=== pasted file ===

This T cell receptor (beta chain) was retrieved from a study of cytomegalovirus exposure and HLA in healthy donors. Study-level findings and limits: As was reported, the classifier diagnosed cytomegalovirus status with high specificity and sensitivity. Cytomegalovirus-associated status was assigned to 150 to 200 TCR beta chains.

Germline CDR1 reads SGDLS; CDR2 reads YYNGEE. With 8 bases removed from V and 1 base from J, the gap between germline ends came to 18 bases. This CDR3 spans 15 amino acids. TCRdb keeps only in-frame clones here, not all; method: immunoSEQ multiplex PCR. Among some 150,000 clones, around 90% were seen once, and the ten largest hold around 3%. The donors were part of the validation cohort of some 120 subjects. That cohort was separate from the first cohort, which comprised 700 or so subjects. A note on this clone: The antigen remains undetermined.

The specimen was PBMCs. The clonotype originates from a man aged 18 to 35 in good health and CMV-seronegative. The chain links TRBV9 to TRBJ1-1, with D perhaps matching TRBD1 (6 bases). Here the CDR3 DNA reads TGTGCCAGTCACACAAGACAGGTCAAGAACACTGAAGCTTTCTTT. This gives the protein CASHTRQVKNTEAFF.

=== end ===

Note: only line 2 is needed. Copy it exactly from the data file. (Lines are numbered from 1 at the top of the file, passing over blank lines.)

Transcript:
Germline CDR1 reads SGDLS; CDR2 reads YYNGEE. With 8 bases removed from V and 1 base from J, the gap between germline ends came to 18 bases. This CDR3 spans 15 amino acids. TCRdb keeps only in-frame clones here, not all; method: immunoSEQ multiplex PCR. Among some 150,000 clones, around 90% were seen once, and the ten largest hold around 3%. The donors were part of the validation cohort of some 120 subjects. That cohort was separate from the first cohort, which comprised 700 or so subjects. A note on this clone: The antigen remains undetermined.